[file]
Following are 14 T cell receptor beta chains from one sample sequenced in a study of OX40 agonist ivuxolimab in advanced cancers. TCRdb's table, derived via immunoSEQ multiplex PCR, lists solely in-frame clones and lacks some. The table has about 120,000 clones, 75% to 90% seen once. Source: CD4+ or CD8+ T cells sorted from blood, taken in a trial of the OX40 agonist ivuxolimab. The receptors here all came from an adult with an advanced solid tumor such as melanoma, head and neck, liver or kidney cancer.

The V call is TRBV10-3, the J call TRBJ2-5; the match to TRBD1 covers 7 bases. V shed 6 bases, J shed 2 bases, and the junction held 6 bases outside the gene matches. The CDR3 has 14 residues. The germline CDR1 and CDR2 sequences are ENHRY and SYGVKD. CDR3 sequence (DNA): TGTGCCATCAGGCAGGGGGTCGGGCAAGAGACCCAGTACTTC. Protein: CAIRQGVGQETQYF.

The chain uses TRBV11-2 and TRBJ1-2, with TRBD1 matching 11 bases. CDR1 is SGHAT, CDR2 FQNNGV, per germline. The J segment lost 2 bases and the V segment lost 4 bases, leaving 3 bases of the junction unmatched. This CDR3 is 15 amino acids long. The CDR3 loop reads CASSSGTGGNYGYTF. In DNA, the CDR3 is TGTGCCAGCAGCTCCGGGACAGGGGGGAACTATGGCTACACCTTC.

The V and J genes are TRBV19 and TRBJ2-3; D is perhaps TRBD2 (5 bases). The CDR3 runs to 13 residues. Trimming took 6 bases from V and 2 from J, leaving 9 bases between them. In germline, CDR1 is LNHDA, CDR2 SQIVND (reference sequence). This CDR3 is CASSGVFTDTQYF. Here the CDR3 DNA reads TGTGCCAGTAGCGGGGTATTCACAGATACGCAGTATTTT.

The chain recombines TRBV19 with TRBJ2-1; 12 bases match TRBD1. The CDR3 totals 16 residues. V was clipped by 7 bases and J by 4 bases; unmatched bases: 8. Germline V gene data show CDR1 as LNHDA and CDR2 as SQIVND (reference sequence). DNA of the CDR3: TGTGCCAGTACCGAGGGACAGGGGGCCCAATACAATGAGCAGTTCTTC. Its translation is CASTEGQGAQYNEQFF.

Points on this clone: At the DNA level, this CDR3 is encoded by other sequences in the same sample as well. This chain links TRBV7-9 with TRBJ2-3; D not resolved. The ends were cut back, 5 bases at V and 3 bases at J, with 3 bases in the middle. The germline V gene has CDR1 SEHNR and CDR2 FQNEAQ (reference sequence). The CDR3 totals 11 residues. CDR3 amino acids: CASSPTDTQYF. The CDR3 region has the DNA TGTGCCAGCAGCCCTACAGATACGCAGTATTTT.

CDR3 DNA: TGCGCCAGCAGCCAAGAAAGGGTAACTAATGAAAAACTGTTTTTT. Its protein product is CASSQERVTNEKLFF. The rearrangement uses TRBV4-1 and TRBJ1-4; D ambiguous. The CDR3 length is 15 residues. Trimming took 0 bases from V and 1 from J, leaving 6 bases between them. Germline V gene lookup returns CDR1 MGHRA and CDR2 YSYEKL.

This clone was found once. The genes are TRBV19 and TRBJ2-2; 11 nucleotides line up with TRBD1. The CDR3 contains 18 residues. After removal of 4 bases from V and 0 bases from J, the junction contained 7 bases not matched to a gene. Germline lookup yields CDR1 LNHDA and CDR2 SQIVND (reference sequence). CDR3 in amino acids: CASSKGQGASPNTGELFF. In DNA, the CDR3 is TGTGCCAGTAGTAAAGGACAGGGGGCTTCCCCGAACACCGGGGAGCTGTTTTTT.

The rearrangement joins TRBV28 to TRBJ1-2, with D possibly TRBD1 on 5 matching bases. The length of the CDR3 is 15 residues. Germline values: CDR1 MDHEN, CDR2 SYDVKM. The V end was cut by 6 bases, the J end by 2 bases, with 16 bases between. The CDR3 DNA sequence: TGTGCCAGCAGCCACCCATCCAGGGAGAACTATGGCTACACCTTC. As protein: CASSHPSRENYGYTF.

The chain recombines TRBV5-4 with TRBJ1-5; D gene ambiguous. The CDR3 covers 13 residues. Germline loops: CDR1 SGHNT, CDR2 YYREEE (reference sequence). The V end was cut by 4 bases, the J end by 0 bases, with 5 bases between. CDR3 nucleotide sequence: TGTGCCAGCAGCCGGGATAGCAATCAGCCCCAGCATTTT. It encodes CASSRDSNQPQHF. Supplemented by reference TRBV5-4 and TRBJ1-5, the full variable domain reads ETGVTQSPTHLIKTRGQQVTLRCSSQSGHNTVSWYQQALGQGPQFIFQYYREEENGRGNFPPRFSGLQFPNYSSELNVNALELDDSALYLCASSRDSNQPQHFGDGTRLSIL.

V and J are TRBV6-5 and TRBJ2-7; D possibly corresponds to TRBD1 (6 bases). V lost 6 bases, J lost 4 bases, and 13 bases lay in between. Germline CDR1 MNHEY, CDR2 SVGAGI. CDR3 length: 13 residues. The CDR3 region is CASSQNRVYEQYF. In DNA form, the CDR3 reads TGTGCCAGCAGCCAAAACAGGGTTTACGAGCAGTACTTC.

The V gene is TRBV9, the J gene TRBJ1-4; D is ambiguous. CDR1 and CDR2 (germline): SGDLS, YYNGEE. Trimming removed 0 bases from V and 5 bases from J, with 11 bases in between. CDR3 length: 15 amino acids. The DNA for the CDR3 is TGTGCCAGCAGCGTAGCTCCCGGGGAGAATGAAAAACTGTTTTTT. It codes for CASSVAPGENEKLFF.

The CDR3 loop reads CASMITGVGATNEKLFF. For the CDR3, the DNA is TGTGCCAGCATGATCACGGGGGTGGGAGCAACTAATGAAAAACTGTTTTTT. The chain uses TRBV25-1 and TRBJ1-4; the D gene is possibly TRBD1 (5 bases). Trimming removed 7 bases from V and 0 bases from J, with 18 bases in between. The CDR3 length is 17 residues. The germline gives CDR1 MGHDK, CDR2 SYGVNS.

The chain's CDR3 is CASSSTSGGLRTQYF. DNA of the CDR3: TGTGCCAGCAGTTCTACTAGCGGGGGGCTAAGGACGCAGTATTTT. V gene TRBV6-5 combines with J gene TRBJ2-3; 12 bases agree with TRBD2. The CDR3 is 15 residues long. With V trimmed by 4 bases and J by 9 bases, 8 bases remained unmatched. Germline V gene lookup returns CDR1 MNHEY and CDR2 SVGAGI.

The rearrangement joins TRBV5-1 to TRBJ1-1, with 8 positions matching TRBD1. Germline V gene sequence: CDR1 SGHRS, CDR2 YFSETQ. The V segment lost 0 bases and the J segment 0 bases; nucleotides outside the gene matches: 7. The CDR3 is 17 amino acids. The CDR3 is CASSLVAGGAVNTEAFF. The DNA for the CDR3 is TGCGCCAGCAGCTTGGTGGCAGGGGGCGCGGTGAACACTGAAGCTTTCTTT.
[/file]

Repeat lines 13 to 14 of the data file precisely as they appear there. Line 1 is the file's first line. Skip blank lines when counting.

The CDR3 loop reads CASMITGVGATNEKLFF. For the CDR3, the DNA is TGTGCCAGCATGATCACGGGGGTGGGAGCAACTAATGAAAAACTGTTTTTT. The chain uses TRBV25-1 and TRBJ1-4; the D gene is possibly TRBD1 (5 bases). Trimming removed 7 bases from V and 0 bases from J, with 18 bases in between. The CDR3 length is 17 residues. The germline gives CDR1 MGHDK, CDR2 SYGVNS.

The chain's CDR3 is CASSSTSGGLRTQYF. DNA of the CDR3: TGTGCCAGCAGTTCTACTAGCGGGGGGCTAAGGACGCAGTATTTT. V gene TRBV6-5 combines with J gene TRBJ2-3; 12 bases agree with TRBD2. The CDR3 is 15 residues long. With V trimmed by 4 bases and J by 9 bases, 8 bases remained unmatched. Germline V gene lookup returns CDR1 MNHEY and CDR2 SVGAGI.